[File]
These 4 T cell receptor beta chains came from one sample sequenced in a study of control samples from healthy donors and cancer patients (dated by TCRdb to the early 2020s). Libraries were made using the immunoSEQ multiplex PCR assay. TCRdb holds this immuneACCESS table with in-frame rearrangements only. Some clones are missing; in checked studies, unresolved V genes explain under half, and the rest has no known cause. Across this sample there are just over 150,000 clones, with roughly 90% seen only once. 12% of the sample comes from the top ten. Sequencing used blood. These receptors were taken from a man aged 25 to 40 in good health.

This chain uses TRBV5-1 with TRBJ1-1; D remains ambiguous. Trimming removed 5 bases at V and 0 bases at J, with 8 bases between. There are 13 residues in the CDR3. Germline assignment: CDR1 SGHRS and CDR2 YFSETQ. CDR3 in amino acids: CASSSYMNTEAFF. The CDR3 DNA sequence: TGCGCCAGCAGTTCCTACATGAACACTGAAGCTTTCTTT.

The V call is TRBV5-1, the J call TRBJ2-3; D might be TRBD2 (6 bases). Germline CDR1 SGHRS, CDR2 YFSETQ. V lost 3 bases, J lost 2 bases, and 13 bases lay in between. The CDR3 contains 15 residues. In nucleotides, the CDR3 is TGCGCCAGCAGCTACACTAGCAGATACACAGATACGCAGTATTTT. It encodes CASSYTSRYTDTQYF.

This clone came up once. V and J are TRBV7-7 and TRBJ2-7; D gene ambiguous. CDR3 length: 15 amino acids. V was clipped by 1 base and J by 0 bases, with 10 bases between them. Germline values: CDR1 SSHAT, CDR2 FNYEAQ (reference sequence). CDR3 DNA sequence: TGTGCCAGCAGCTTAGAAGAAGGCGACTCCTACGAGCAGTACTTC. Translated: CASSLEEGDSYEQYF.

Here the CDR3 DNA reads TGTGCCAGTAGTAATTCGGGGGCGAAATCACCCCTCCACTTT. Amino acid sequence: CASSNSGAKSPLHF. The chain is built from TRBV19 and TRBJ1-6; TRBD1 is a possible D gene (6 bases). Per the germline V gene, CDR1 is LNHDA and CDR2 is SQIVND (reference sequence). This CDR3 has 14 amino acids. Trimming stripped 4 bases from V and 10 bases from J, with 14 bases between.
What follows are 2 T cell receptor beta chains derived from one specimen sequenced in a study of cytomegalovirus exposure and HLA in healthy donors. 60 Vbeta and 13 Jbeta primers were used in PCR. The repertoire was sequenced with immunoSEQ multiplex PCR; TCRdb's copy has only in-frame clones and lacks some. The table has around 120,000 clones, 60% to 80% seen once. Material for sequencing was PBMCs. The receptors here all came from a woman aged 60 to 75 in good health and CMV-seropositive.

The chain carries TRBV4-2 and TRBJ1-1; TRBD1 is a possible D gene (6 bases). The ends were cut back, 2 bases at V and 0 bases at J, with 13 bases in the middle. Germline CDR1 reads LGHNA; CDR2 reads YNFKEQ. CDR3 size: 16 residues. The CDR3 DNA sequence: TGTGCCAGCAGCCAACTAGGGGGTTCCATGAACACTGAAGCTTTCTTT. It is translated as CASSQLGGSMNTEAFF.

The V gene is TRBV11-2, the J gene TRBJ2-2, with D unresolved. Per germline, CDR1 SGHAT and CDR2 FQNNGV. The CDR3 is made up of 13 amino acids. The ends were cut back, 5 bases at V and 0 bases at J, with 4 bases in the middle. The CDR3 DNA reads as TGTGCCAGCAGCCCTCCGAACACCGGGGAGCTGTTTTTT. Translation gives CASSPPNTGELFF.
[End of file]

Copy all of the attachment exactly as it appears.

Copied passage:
These 4 T cell receptor beta chains came from one sample sequenced in a study of control samples from healthy donors and cancer patients (dated by TCRdb to the early 2020s). Libraries were made using the immunoSEQ multiplex PCR assay. TCRdb holds this immuneACCESS table with in-frame rearrangements only. Some clones are missing; in checked studies, unresolved V genes explain under half, and the rest has no known cause. Across this sample there are just over 150,000 clones, with roughly 90% seen only once. 12% of the sample comes from the top ten. Sequencing used blood. These receptors were taken from a man aged 25 to 40 in good health.

This chain uses TRBV5-1 with TRBJ1-1; D remains ambiguous. Trimming removed 5 bases at V and 0 bases at J, with 8 bases between. There are 13 residues in the CDR3. Germline assignment: CDR1 SGHRS and CDR2 YFSETQ. CDR3 in amino acids: CASSSYMNTEAFF. The CDR3 DNA sequence: TGCGCCAGCAGTTCCTACATGAACACTGAAGCTTTCTTT.

The V call is TRBV5-1, the J call TRBJ2-3; D might be TRBD2 (6 bases). Germline CDR1 SGHRS, CDR2 YFSETQ. V lost 3 bases, J lost 2 bases, and 13 bases lay in between. The CDR3 contains 15 residues. In nucleotides, the CDR3 is TGCGCCAGCAGCTACACTAGCAGATACACAGATACGCAGTATTTT. It encodes CASSYTSRYTDTQYF.

This clone came up once. V and J are TRBV7-7 and TRBJ2-7; D gene ambiguous. CDR3 length: 15 amino acids. V was clipped by 1 base and J by 0 bases, with 10 bases between them. Germline values: CDR1 SSHAT, CDR2 FNYEAQ (reference sequence). CDR3 DNA sequence: TGTGCCAGCAGCTTAGAAGAAGGCGACTCCTACGAGCAGTACTTC. Translated: CASSLEEGDSYEQYF.

Here the CDR3 DNA reads TGTGCCAGTAGTAATTCGGGGGCGAAATCACCCCTCCACTTT. Amino acid sequence: CASSNSGAKSPLHF. The chain is built from TRBV19 and TRBJ1-6; TRBD1 is a possible D gene (6 bases). Per the germline V gene, CDR1 is LNHDA and CDR2 is SQIVND (reference sequence). This CDR3 has 14 amino acids. Trimming stripped 4 bases from V and 10 bases from J, with 14 bases between.
What follows are 2 T cell receptor beta chains derived from one specimen sequenced in a study of cytomegalovirus exposure and HLA in healthy donors. 60 Vbeta and 13 Jbeta primers were used in PCR. The repertoire was sequenced with immunoSEQ multiplex PCR; TCRdb's copy has only in-frame clones and lacks some. The table has around 120,000 clones, 60% to 80% seen once. Material for sequencing was PBMCs. The receptors here all came from a woman aged 60 to 75 in good health and CMV-seropositive.

The chain carries TRBV4-2 and TRBJ1-1; TRBD1 is a possible D gene (6 bases). The ends were cut back, 2 bases at V and 0 bases at J, with 13 bases in the middle. Germline CDR1 reads LGHNA; CDR2 reads YNFKEQ. CDR3 size: 16 residues. The CDR3 DNA sequence: TGTGCCAGCAGCCAACTAGGGGGTTCCATGAACACTGAAGCTTTCTTT. It is translated as CASSQLGGSMNTEAFF.

The V gene is TRBV11-2, the J gene TRBJ2-2, with D unresolved. Per germline, CDR1 SGHAT and CDR2 FQNNGV. The CDR3 is made up of 13 amino acids. The ends were cut back, 5 bases at V and 0 bases at J, with 4 bases in the middle. The CDR3 DNA reads as TGTGCCAGCAGCCCTCCGAACACCGGGGAGCTGTTTTTT. Translation gives CASSPPNTGELFF.